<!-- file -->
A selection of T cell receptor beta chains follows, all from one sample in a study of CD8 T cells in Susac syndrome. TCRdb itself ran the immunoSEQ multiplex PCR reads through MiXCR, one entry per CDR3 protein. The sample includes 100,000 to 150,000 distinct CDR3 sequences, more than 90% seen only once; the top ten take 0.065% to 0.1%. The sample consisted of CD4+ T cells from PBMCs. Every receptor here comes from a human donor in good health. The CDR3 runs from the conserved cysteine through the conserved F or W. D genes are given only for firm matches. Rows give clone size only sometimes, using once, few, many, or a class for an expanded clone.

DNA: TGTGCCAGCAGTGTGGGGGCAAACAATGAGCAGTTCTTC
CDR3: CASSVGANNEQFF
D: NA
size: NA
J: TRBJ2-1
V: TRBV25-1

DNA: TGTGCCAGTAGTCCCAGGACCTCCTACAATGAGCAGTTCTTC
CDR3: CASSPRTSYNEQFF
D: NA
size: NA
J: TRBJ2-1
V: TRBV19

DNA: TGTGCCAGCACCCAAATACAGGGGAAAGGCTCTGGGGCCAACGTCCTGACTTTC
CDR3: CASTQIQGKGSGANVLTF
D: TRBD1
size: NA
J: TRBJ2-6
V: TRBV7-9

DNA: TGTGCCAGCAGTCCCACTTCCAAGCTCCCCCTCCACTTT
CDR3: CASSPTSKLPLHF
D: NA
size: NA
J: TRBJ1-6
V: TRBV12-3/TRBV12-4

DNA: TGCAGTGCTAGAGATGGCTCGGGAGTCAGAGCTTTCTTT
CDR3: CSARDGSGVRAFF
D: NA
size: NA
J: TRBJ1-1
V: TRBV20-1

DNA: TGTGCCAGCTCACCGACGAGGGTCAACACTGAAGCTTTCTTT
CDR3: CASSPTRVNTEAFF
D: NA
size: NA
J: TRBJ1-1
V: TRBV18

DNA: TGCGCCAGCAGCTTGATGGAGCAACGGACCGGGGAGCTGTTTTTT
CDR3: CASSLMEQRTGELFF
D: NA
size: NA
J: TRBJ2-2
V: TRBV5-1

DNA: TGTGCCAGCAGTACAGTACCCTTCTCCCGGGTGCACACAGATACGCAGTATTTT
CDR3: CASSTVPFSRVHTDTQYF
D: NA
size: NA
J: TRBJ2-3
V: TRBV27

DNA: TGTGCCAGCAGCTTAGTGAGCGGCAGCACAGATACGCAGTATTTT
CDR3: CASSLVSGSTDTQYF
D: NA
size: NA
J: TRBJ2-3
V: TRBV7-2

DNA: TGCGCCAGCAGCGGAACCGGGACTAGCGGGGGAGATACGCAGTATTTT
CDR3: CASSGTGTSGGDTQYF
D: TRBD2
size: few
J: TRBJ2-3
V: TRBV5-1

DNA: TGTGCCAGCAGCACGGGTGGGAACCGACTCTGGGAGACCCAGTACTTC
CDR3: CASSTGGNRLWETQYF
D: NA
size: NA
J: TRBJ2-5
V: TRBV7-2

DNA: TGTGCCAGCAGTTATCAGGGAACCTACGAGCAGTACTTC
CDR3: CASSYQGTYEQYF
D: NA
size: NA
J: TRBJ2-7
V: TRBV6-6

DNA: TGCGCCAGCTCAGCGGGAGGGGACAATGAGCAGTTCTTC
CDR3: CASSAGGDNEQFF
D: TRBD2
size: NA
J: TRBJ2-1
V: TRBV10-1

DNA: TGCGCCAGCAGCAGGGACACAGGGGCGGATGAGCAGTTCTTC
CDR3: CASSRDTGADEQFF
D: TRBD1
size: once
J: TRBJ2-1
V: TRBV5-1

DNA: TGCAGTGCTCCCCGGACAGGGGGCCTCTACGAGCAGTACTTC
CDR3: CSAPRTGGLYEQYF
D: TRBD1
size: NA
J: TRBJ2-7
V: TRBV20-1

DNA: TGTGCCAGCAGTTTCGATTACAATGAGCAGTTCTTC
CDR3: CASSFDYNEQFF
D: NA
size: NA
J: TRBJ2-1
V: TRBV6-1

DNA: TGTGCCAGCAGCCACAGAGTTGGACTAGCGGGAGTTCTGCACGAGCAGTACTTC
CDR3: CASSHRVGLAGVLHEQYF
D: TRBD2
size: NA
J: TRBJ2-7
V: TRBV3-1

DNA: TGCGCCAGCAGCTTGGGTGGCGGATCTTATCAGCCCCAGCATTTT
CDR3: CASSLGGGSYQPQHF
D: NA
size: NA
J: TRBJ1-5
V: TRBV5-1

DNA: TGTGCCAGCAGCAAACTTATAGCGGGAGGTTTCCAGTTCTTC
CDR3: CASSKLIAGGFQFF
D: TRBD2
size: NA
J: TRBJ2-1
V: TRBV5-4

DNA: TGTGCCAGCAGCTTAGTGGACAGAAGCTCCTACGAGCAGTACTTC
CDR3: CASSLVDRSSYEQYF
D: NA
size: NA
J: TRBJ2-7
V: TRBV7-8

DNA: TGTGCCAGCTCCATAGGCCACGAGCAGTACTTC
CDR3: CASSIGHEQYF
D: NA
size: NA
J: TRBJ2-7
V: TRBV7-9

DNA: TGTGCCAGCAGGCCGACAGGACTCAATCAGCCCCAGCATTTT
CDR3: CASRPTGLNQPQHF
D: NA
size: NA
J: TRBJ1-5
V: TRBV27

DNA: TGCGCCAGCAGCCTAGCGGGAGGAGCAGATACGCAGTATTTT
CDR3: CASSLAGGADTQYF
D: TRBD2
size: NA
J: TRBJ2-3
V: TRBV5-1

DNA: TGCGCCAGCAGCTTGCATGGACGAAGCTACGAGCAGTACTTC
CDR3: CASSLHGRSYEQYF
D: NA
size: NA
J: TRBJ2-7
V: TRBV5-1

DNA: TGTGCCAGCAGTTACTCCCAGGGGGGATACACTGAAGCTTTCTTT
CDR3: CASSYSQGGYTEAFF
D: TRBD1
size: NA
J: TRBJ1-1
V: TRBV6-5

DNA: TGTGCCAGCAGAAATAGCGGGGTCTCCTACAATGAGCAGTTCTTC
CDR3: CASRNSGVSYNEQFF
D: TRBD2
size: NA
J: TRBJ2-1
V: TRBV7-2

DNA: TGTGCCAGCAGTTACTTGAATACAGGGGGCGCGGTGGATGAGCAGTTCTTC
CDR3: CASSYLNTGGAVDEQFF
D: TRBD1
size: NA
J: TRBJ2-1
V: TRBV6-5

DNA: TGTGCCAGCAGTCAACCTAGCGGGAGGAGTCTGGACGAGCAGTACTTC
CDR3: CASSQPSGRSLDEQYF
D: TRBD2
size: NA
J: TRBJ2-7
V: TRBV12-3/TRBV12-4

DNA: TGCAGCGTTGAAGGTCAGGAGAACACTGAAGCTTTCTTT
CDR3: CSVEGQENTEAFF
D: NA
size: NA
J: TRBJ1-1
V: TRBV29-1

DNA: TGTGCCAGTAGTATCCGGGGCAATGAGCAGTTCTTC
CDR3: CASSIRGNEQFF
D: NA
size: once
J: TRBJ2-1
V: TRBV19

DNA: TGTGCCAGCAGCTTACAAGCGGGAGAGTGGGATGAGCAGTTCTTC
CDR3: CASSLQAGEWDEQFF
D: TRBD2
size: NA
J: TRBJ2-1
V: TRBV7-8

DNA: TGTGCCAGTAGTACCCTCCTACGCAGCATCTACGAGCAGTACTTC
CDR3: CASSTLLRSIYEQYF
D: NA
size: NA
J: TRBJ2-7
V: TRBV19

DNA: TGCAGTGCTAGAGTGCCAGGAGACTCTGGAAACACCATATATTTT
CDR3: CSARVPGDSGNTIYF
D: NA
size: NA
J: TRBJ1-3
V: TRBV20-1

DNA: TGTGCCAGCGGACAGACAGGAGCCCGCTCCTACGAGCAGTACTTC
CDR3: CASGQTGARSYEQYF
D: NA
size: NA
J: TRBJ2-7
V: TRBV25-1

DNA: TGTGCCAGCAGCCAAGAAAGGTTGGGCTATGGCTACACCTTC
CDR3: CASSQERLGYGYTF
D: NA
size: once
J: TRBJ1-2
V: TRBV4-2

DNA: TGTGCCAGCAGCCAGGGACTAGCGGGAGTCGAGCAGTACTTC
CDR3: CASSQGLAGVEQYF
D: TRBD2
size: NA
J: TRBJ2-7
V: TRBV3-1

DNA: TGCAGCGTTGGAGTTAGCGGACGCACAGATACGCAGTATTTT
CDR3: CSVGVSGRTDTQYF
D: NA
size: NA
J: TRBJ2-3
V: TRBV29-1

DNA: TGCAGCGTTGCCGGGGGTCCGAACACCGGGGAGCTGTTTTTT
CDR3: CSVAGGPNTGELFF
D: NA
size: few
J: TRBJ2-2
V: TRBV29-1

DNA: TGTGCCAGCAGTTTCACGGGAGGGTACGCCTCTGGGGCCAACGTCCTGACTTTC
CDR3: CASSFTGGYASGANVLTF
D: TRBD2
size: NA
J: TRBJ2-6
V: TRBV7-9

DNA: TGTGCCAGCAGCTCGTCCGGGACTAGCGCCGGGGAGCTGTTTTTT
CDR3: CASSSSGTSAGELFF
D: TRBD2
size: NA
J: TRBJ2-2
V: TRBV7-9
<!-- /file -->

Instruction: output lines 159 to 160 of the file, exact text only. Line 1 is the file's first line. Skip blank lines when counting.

CDR3: CASSYLNTGGAVDEQFF
D: TRBD1